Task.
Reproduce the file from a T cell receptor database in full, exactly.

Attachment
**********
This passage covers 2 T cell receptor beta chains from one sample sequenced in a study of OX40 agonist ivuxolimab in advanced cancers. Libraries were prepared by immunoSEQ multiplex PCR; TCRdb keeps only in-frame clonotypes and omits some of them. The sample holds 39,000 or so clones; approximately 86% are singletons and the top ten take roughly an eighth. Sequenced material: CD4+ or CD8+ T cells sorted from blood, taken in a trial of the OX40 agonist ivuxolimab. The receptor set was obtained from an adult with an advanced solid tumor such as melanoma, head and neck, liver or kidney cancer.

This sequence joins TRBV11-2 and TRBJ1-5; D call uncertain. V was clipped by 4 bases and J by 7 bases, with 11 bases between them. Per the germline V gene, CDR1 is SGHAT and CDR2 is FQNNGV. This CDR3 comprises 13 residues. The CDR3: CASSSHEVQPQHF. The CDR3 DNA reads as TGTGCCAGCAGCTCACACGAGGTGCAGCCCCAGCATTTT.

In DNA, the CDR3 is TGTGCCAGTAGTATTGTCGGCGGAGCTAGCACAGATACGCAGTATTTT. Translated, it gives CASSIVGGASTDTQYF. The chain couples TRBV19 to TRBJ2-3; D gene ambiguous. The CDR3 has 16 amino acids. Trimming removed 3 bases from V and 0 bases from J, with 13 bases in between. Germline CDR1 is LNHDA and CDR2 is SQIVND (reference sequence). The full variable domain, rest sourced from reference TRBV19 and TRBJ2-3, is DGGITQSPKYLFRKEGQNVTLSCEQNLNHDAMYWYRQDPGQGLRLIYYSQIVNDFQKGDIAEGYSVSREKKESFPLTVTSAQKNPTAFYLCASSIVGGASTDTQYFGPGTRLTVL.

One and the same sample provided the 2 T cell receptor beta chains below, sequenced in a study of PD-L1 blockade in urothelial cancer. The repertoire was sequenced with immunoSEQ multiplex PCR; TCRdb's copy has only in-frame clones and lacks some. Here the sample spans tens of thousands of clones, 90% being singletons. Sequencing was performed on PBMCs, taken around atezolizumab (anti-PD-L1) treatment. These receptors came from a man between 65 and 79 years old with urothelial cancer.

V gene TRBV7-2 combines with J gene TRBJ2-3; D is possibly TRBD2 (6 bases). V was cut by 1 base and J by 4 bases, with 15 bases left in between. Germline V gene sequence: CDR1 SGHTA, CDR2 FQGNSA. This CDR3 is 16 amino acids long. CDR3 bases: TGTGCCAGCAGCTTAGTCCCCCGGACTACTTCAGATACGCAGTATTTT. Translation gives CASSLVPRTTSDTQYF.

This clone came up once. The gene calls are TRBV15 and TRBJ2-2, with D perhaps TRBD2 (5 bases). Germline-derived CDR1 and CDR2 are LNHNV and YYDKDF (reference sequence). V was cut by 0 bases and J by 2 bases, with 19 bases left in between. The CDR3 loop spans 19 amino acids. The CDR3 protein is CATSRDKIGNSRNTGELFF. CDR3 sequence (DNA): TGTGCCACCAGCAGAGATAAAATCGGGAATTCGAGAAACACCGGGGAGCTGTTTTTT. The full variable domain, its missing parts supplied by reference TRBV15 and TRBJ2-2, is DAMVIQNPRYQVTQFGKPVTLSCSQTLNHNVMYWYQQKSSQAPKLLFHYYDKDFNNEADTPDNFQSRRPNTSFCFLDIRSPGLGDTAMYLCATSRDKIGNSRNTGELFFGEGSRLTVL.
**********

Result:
This passage covers 2 T cell receptor beta chains from one sample sequenced in a study of OX40 agonist ivuxolimab in advanced cancers. Libraries were prepared by immunoSEQ multiplex PCR; TCRdb keeps only in-frame clonotypes and omits some of them. The sample holds 39,000 or so clones; approximately 86% are singletons and the top ten take roughly an eighth. Sequenced material: CD4+ or CD8+ T cells sorted from blood, taken in a trial of the OX40 agonist ivuxolimab. The receptor set was obtained from an adult with an advanced solid tumor such as melanoma, head and neck, liver or kidney cancer.

This sequence joins TRBV11-2 and TRBJ1-5; D call uncertain. V was clipped by 4 bases and J by 7 bases, with 11 bases between them. Per the germline V gene, CDR1 is SGHAT and CDR2 is FQNNGV. This CDR3 comprises 13 residues. The CDR3: CASSSHEVQPQHF. The CDR3 DNA reads as TGTGCCAGCAGCTCACACGAGGTGCAGCCCCAGCATTTT.

In DNA, the CDR3 is TGTGCCAGTAGTATTGTCGGCGGAGCTAGCACAGATACGCAGTATTTT. Translated, it gives CASSIVGGASTDTQYF. The chain couples TRBV19 to TRBJ2-3; D gene ambiguous. The CDR3 has 16 amino acids. Trimming removed 3 bases from V and 0 bases from J, with 13 bases in between. Germline CDR1 is LNHDA and CDR2 is SQIVND (reference sequence). The full variable domain, rest sourced from reference TRBV19 and TRBJ2-3, is DGGITQSPKYLFRKEGQNVTLSCEQNLNHDAMYWYRQDPGQGLRLIYYSQIVNDFQKGDIAEGYSVSREKKESFPLTVTSAQKNPTAFYLCASSIVGGASTDTQYFGPGTRLTVL.

One and the same sample provided the 2 T cell receptor beta chains below, sequenced in a study of PD-L1 blockade in urothelial cancer. The repertoire was sequenced with immunoSEQ multiplex PCR; TCRdb's copy has only in-frame clones and lacks some. Here the sample spans tens of thousands of clones, 90% being singletons. Sequencing was performed on PBMCs, taken around atezolizumab (anti-PD-L1) treatment. These receptors came from a man between 65 and 79 years old with urothelial cancer.

V gene TRBV7-2 combines with J gene TRBJ2-3; D is possibly TRBD2 (6 bases). V was cut by 1 base and J by 4 bases, with 15 bases left in between. Germline V gene sequence: CDR1 SGHTA, CDR2 FQGNSA. This CDR3 is 16 amino acids long. CDR3 bases: TGTGCCAGCAGCTTAGTCCCCCGGACTACTTCAGATACGCAGTATTTT. Translation gives CASSLVPRTTSDTQYF.

This clone came up once. The gene calls are TRBV15 and TRBJ2-2, with D perhaps TRBD2 (5 bases). Germline-derived CDR1 and CDR2 are LNHNV and YYDKDF (reference sequence). V was cut by 0 bases and J by 2 bases, with 19 bases left in between. The CDR3 loop spans 19 amino acids. The CDR3 protein is CATSRDKIGNSRNTGELFF. CDR3 sequence (DNA): TGTGCCACCAGCAGAGATAAAATCGGGAATTCGAGAAACACCGGGGAGCTGTTTTTT. The full variable domain, its missing parts supplied by reference TRBV15 and TRBJ2-2, is DAMVIQNPRYQVTQFGKPVTLSCSQTLNHNVMYWYQQKSSQAPKLLFHYYDKDFNNEADTPDNFQSRRPNTSFCFLDIRSPGLGDTAMYLCATSRDKIGNSRNTGELFFGEGSRLTVL.